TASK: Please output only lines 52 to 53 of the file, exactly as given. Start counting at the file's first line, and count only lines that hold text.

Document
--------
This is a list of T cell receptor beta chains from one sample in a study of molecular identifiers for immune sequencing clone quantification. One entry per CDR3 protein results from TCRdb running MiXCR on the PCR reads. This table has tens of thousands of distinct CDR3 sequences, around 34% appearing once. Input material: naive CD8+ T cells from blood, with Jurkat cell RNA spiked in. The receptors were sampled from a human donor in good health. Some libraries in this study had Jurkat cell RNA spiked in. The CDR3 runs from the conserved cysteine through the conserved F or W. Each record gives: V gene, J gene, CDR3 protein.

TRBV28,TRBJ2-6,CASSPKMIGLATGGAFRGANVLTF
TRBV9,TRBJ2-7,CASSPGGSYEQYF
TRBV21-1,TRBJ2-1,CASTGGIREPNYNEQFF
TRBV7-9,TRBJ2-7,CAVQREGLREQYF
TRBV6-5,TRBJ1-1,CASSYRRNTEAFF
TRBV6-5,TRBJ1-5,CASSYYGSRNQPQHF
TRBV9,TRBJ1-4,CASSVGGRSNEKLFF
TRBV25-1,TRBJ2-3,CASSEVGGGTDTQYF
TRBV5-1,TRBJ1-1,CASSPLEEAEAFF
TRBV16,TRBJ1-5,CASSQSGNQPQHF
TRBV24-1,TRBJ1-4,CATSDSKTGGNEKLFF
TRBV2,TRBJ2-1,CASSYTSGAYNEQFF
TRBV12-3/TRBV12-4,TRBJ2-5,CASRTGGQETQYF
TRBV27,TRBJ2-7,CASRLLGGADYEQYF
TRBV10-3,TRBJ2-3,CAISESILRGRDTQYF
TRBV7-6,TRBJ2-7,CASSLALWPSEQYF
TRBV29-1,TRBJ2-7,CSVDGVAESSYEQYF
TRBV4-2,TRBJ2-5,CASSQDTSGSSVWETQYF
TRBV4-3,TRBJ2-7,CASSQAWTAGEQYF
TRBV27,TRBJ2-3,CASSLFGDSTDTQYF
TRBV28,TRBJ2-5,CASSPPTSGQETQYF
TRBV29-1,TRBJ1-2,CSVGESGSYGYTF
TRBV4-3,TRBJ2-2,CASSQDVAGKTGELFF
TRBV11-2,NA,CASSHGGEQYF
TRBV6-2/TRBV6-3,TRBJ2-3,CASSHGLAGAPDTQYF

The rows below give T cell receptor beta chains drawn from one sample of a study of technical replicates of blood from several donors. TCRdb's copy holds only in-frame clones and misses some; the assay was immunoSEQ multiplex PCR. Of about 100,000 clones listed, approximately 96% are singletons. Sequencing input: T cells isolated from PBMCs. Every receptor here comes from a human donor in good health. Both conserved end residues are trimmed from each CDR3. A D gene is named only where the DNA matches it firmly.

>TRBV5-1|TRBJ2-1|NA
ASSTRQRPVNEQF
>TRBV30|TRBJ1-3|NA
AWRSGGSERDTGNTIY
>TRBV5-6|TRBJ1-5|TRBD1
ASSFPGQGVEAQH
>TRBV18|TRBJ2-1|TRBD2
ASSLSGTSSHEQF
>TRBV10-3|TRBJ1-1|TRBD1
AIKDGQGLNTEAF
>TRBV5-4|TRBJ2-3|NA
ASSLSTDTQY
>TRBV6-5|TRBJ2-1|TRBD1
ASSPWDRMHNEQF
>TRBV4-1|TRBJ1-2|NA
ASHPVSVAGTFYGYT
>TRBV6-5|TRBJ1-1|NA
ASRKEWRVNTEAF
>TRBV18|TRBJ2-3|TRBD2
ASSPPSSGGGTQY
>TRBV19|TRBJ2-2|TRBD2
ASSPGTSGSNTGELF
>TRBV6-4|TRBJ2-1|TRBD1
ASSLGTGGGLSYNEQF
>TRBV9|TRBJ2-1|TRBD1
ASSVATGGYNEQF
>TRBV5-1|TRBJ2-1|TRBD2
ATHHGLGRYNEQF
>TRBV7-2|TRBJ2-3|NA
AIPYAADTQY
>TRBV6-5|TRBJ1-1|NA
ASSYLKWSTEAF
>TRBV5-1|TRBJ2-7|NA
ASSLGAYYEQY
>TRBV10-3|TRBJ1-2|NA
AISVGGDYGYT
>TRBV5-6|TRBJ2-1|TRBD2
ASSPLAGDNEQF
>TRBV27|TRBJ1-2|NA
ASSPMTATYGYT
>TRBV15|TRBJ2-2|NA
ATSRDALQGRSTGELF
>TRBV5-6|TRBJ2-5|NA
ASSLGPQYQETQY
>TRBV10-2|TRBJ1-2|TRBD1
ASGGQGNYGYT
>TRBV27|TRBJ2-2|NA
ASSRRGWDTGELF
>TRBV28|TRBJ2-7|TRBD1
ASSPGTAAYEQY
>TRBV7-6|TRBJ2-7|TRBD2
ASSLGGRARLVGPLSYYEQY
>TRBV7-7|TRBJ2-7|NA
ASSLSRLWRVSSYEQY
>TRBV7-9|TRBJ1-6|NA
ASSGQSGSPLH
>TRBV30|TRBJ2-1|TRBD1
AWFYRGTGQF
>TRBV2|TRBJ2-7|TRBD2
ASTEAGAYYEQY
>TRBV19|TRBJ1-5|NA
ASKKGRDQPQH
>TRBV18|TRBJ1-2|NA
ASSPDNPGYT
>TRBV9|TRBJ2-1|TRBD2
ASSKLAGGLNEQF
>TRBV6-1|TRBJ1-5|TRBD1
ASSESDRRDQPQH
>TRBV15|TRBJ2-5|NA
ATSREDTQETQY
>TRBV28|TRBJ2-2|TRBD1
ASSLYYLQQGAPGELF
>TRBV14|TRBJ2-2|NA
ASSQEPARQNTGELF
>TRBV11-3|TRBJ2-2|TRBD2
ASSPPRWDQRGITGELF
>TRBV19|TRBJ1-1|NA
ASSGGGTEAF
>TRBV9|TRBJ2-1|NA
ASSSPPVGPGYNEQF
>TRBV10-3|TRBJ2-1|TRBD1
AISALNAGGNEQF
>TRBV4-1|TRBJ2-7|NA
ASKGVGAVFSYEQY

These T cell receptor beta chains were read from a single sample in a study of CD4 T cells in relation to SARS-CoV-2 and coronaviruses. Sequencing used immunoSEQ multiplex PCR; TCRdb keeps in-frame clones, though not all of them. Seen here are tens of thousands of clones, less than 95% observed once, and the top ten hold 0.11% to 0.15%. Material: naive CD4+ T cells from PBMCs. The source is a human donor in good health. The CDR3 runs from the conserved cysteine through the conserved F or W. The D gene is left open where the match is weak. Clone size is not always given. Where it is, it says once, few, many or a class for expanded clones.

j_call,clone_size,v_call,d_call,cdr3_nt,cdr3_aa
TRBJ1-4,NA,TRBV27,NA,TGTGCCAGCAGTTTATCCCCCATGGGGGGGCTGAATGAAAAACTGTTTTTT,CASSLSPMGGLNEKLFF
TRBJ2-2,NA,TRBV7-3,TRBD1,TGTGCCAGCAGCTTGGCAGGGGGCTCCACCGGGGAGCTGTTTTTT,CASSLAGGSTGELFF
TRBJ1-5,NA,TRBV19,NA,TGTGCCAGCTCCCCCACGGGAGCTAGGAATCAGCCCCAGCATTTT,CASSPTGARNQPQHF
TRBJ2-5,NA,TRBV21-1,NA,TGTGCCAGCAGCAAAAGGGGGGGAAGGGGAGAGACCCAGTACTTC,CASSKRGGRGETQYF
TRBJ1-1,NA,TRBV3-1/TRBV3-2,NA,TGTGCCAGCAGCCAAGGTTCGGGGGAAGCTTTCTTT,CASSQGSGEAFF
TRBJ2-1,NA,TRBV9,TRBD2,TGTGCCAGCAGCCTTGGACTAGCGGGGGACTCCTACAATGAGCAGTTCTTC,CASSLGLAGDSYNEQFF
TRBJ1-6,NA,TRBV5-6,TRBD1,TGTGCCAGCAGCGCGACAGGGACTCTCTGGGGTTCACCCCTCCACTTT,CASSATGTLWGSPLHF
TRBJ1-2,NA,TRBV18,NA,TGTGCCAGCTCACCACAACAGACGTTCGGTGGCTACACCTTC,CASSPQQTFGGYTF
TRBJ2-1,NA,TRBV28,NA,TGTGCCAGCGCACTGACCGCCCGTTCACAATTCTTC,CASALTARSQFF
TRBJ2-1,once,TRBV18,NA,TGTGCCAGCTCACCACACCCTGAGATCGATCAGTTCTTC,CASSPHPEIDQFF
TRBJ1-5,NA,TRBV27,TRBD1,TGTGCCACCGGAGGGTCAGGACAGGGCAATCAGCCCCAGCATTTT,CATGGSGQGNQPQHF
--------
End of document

>TRBV9|TRBJ2-1|TRBD1
ASSVATGGYNEQF